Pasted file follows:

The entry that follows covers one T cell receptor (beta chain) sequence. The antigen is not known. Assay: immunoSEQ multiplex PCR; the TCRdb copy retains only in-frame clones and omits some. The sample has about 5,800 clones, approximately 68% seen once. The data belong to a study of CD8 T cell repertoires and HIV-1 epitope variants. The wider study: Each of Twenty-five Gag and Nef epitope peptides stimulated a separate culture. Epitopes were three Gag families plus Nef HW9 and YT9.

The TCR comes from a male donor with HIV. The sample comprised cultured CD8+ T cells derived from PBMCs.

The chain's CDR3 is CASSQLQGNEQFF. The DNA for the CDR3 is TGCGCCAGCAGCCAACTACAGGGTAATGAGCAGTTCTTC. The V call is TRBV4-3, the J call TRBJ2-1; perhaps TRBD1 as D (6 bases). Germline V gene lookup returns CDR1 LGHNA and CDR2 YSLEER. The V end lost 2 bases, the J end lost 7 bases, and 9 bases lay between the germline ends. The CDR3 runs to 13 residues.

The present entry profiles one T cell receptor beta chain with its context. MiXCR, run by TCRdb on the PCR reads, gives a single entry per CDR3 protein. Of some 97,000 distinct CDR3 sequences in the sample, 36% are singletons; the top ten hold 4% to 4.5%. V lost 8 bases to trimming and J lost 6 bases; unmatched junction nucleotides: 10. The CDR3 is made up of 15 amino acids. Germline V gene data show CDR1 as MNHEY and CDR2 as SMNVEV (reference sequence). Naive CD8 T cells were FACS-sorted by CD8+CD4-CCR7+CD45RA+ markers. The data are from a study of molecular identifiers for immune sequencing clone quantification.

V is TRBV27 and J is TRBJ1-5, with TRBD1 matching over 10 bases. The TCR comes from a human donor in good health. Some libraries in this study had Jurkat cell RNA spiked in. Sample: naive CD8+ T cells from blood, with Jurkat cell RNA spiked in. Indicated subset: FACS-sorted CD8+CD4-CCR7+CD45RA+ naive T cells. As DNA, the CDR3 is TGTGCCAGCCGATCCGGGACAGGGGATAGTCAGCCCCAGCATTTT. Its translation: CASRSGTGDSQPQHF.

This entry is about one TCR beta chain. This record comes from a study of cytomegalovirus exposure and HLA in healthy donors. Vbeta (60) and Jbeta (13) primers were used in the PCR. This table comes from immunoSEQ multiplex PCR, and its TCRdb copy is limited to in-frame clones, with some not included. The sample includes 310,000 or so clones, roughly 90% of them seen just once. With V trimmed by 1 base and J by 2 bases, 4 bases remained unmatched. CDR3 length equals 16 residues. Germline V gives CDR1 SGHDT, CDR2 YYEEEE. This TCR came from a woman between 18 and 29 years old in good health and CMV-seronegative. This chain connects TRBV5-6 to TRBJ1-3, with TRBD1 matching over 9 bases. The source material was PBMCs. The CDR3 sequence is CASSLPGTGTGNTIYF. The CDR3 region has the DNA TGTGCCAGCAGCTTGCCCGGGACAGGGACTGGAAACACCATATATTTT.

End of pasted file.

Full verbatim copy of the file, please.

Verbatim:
The entry that follows covers one T cell receptor (beta chain) sequence. The antigen is not known. Assay: immunoSEQ multiplex PCR; the TCRdb copy retains only in-frame clones and omits some. The sample has about 5,800 clones, approximately 68% seen once. The data belong to a study of CD8 T cell repertoires and HIV-1 epitope variants. The wider study: Each of Twenty-five Gag and Nef epitope peptides stimulated a separate culture. Epitopes were three Gag families plus Nef HW9 and YT9.

The TCR comes from a male donor with HIV. The sample comprised cultured CD8+ T cells derived from PBMCs.

The chain's CDR3 is CASSQLQGNEQFF. The DNA for the CDR3 is TGCGCCAGCAGCCAACTACAGGGTAATGAGCAGTTCTTC. The V call is TRBV4-3, the J call TRBJ2-1; perhaps TRBD1 as D (6 bases). Germline V gene lookup returns CDR1 LGHNA and CDR2 YSLEER. The V end lost 2 bases, the J end lost 7 bases, and 9 bases lay between the germline ends. The CDR3 runs to 13 residues.

The present entry profiles one T cell receptor beta chain with its context. MiXCR, run by TCRdb on the PCR reads, gives a single entry per CDR3 protein. Of some 97,000 distinct CDR3 sequences in the sample, 36% are singletons; the top ten hold 4% to 4.5%. V lost 8 bases to trimming and J lost 6 bases; unmatched junction nucleotides: 10. The CDR3 is made up of 15 amino acids. Germline V gene data show CDR1 as MNHEY and CDR2 as SMNVEV (reference sequence). Naive CD8 T cells were FACS-sorted by CD8+CD4-CCR7+CD45RA+ markers. The data are from a study of molecular identifiers for immune sequencing clone quantification.

V is TRBV27 and J is TRBJ1-5, with TRBD1 matching over 10 bases. The TCR comes from a human donor in good health. Some libraries in this study had Jurkat cell RNA spiked in. Sample: naive CD8+ T cells from blood, with Jurkat cell RNA spiked in. Indicated subset: FACS-sorted CD8+CD4-CCR7+CD45RA+ naive T cells. As DNA, the CDR3 is TGTGCCAGCCGATCCGGGACAGGGGATAGTCAGCCCCAGCATTTT. Its translation: CASRSGTGDSQPQHF.

This entry is about one TCR beta chain. This record comes from a study of cytomegalovirus exposure and HLA in healthy donors. Vbeta (60) and Jbeta (13) primers were used in the PCR. This table comes from immunoSEQ multiplex PCR, and its TCRdb copy is limited to in-frame clones, with some not included. The sample includes 310,000 or so clones, roughly 90% of them seen just once. With V trimmed by 1 base and J by 2 bases, 4 bases remained unmatched. CDR3 length equals 16 residues. Germline V gives CDR1 SGHDT, CDR2 YYEEEE. This TCR came from a woman between 18 and 29 years old in good health and CMV-seronegative. This chain connects TRBV5-6 to TRBJ1-3, with TRBD1 matching over 9 bases. The source material was PBMCs. The CDR3 sequence is CASSLPGTGTGNTIYF. The CDR3 region has the DNA TGTGCCAGCAGCTTGCCCGGGACAGGGACTGGAAACACCATATATTTT.